Updated Mon, Sep 30, 2013 12:31 pm
Two Athens High School graduates are returning home with a one-of-a-kind touring film fest.
Film producer Eric Zudak and Penn State media studies professor Matt Jordan are hoping to shake things up with the College Town Film Festival, a four-day event designed to bring together working professionals, students and academicians.
The festival, which takes place at The Athena Cinema, opens Oct. 2 with Karaoke Man, starring Brian Dietzen from the CBS TV show NCIS. After the film, Jordan and Zudak will be joined onstage by writer Kevin Guzowski for an audience Q&A.
Zudak, who executive-produced Karaoke Man, said he got the inspiration for the College Town Film Festival after taking his film to other fests.
"There are many good film festivals, but they seem to focus more on the organization itself and the community and less on the films and filmmakers, which is fine...but we wanted to do something different," he explained. "After a conversation with my friend Carrie Preston, in which we shared stories about how costly film festival participation is, it occurred to me that--having grown up in a college town--college towns had several things that are advantageous to the film festival concept."
Zudak and Jordan, whose friendship goes back to their little league days, have managed to stay in touch for more than 35 years, partly based on their shared love of film.
"Matt did his Masters degree in Clairmont, Calif., while I was living in L.A., and we would go to the occasional Dodger games together during the '90s," said Zudak. "Matt and I have talked a lot about film over the years since. I followed his career development at Penn State and when he began contributing to The Huffington Post."
Zudak discussed the idea for the College Town Film Festival with another longtime friend and business partner, Mike Petty (Zudak had produced and acted in several of his plays). The idea resonated with Petty and the duo decided to bring it to Jordan.
The concept was tested at Penn State and was deemed a success, "especially for the first time out," according to Zudak, who added that an Athens-based fest was always in the cards.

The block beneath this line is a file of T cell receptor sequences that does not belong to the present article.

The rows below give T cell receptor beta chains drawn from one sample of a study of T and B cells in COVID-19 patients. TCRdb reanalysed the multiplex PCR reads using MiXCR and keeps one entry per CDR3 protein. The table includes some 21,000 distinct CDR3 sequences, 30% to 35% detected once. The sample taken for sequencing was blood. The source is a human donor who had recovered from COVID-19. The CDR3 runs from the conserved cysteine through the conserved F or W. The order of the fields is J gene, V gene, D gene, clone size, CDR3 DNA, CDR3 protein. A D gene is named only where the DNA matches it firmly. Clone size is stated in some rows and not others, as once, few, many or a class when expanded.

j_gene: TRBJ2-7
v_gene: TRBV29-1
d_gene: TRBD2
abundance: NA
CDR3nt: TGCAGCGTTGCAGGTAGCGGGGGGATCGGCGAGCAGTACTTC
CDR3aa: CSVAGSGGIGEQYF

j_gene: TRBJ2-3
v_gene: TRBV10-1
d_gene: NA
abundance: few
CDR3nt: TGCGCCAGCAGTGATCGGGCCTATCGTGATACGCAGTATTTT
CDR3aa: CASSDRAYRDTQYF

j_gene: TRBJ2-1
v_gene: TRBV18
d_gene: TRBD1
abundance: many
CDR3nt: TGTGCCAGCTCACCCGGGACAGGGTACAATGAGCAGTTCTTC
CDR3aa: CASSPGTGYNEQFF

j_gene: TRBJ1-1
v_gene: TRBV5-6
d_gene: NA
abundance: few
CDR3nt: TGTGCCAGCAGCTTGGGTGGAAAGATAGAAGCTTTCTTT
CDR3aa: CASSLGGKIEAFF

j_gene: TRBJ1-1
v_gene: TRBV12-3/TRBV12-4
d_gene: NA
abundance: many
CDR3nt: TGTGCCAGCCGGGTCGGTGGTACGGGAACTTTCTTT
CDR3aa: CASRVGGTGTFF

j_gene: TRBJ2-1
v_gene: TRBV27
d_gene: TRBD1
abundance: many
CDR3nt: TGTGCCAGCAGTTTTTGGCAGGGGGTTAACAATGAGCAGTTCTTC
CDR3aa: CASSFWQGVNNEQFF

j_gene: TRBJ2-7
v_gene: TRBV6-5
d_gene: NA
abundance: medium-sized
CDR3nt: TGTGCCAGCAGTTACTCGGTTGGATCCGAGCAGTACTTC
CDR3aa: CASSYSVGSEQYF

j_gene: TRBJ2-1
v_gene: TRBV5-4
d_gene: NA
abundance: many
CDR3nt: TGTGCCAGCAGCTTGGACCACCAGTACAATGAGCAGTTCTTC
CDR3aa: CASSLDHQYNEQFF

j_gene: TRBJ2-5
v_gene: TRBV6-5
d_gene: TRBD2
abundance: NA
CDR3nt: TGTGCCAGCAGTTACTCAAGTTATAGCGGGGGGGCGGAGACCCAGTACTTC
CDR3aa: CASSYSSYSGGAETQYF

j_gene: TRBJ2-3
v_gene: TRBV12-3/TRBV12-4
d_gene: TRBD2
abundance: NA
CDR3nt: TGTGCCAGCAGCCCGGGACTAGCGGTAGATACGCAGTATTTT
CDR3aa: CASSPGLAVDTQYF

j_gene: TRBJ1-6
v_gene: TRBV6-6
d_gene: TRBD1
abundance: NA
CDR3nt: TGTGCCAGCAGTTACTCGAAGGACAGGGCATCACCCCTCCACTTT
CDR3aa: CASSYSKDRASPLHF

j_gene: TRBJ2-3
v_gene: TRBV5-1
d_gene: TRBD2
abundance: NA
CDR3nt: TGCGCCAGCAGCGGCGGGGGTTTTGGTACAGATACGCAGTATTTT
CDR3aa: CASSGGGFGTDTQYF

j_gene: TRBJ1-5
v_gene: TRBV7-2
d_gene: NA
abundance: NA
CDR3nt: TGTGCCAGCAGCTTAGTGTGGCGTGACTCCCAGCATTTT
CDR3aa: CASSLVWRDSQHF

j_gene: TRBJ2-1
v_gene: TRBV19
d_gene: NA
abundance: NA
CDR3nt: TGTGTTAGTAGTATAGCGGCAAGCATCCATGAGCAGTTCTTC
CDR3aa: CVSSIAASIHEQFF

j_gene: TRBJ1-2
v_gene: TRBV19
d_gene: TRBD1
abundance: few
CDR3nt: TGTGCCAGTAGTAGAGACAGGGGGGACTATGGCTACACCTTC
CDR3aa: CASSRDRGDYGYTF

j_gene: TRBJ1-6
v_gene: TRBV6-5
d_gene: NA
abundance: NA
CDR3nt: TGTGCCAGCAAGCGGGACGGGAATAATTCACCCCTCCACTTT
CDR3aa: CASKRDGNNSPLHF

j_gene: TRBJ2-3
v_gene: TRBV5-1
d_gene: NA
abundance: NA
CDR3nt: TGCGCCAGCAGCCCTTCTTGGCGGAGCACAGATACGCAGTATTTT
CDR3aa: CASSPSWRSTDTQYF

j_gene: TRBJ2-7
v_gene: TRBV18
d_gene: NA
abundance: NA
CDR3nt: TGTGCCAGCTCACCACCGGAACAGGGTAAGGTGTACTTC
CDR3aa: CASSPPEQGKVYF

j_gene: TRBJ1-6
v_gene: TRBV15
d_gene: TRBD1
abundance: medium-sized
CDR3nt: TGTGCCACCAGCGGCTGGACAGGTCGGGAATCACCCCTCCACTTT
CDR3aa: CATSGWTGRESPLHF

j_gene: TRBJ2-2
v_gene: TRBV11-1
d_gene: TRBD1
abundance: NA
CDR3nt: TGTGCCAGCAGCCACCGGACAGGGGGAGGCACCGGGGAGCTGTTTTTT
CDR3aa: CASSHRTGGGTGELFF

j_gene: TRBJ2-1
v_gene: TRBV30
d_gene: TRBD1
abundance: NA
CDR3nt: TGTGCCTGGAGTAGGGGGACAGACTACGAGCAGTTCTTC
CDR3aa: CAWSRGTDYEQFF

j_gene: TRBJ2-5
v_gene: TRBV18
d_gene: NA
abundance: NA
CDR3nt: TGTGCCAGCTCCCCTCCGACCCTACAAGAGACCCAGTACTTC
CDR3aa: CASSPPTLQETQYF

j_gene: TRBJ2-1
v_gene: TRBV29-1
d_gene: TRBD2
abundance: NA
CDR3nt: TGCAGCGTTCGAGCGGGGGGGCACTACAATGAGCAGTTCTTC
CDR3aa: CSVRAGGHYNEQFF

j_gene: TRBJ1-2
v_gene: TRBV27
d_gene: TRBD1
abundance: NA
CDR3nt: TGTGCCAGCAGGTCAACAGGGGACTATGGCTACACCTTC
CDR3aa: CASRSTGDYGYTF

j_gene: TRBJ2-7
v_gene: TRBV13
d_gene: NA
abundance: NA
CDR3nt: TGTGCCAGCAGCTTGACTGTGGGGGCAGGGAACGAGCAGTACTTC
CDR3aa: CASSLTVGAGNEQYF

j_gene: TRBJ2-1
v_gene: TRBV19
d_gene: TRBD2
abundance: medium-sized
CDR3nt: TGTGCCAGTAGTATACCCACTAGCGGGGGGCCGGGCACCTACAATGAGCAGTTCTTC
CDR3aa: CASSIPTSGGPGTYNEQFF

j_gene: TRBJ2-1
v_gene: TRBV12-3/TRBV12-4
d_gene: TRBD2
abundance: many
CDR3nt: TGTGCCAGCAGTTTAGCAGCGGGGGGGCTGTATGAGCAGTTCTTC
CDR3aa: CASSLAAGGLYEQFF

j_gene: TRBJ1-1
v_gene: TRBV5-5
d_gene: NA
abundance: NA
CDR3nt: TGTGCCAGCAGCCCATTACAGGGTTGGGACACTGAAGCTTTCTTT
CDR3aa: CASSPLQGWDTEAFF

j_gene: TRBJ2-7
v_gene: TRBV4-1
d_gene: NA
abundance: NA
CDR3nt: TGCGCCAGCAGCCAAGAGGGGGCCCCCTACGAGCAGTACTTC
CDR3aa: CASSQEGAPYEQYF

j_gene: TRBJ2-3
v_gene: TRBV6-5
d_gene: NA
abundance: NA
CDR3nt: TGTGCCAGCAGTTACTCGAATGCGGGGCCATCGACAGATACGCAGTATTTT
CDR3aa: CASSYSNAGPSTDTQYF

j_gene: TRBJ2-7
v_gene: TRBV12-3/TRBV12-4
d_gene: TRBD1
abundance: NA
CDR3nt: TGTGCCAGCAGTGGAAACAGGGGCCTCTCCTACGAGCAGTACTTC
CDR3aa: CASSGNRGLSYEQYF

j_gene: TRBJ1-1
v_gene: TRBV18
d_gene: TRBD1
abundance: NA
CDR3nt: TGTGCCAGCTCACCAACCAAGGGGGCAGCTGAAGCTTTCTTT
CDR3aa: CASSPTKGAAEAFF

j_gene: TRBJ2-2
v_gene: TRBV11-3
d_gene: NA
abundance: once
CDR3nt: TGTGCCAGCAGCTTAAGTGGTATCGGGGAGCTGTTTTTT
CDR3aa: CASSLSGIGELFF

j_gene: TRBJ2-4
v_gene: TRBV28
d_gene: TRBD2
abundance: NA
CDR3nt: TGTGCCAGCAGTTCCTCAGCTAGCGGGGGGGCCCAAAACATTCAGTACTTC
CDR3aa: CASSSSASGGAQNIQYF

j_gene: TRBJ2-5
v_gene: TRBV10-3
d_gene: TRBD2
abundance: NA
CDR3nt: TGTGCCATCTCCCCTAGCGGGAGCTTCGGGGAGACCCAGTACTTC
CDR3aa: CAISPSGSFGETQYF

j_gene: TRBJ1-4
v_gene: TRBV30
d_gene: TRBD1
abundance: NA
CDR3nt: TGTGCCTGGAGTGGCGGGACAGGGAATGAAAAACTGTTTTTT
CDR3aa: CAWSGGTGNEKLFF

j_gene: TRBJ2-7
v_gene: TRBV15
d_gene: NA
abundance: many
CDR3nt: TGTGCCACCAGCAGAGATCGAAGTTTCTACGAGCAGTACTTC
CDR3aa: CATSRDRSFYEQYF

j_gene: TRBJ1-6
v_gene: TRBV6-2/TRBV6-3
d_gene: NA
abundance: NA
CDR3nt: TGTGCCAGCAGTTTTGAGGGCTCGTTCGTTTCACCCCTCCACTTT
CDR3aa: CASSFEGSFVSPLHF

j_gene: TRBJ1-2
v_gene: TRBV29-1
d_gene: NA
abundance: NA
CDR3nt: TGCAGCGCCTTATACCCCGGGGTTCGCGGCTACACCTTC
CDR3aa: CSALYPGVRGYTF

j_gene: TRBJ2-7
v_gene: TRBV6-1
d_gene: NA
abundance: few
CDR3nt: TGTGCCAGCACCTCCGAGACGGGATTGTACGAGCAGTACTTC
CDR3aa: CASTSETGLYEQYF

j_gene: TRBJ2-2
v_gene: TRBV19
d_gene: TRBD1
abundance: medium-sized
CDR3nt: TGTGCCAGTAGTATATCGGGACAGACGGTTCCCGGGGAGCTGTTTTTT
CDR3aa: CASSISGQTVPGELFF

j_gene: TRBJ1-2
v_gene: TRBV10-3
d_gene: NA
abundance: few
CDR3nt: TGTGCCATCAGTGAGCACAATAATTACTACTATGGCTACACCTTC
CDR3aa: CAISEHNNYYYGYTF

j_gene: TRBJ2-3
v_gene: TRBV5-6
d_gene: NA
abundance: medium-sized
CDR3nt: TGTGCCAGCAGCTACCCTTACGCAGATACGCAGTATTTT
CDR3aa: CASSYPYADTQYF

"We've always thought of Athens as the paradigmatic 'college town,' so I think it was always the plan--whether or not it was articulated--to have the festival stop there," he said. "The involvement of Dr. Geoff Dabelko of the Voinovich School is what made the Ohio University festival really become a reality. We're really looking forward to returning...I love Athens."
The festival's highlights include:
• Twilight of The Gods, Oct. 4, 1 p.m.: Filmmaker Julian Doyle, editor of Life of Brian, Monty Python and The Holy Grail, Time Bandits and Brazil, will share his unique perspective on the movie business, Monty Python and "The Language of Film."
• That's What She Said, Oct. 5, 7 p.m.: Join Emmy-nominated actress Carrie Preston (The Good Wife, True Blood) as she presents and discusses her new film, That’s What She Said (a Sundance Film Festival Official Selection), starring Anne Heche. The film will be followed by a closing night party at Jackie O’s Pub and Brewery featuring musical act Guiney and Grimes, featuring Bob Guiney of ABC’s The Bachelor.
• No Horizon Any More, Oct. 3, 2 p.m.: Documentary highlighting the struggles of living in Antarctica. The screening will be followed by a panel discussion with film director Keith Reimink and Ryan Fogt, assistant professor of meteorology at Ohio University.
• Tribewanted: Sierra Leone, Oct. 3, 4 p.m.: Hermione Way, star of the Bravo reality series Silicon Valley, travels to Sierra Leone in Western Africa to visit the eco-tourist resort Tribe Wanted. The documentary follows Hermione’s experiences as she lives with a tribe and the culture clash between a woman from the Western world in a developing society. It will be followed by a panel discussion with film director Jonathan Sarno; Geoff Dabelko, Ohio University professor and director of environmental studies at the Voinovich School of Leadership and Public Affairs; Bruce Martin, assistant professor of recreation and sport pedagogy; and Jeremiah Asaka, president of the Ohio University African Student Union.
• Too Cold Out There Without You, Oct. 5, 3 p.m.: When Rev. Christopher Fike was ordained in the Episcopal Church he was a straight, married mother of two. The film is a story that looks beyond the act of gender transitioning and instead focuses on the transformations that take place in Chris’ relationships and the church. Fike and the film’s director Amy Gattie will be joined by the OU LGBT Center to discuss the making of the film and its powerful impact.
• Late Night Zombie Fest, Oct. 4, 10 p.m.: films include the short Revenant and the psychedelic Brazilian-made feature, Beyond The Grave.
The College Town Film Festival will be held Oct. 2-5 at the Athena Cinema. Visit www.collegetownfilmfestival.com for a complete schedule.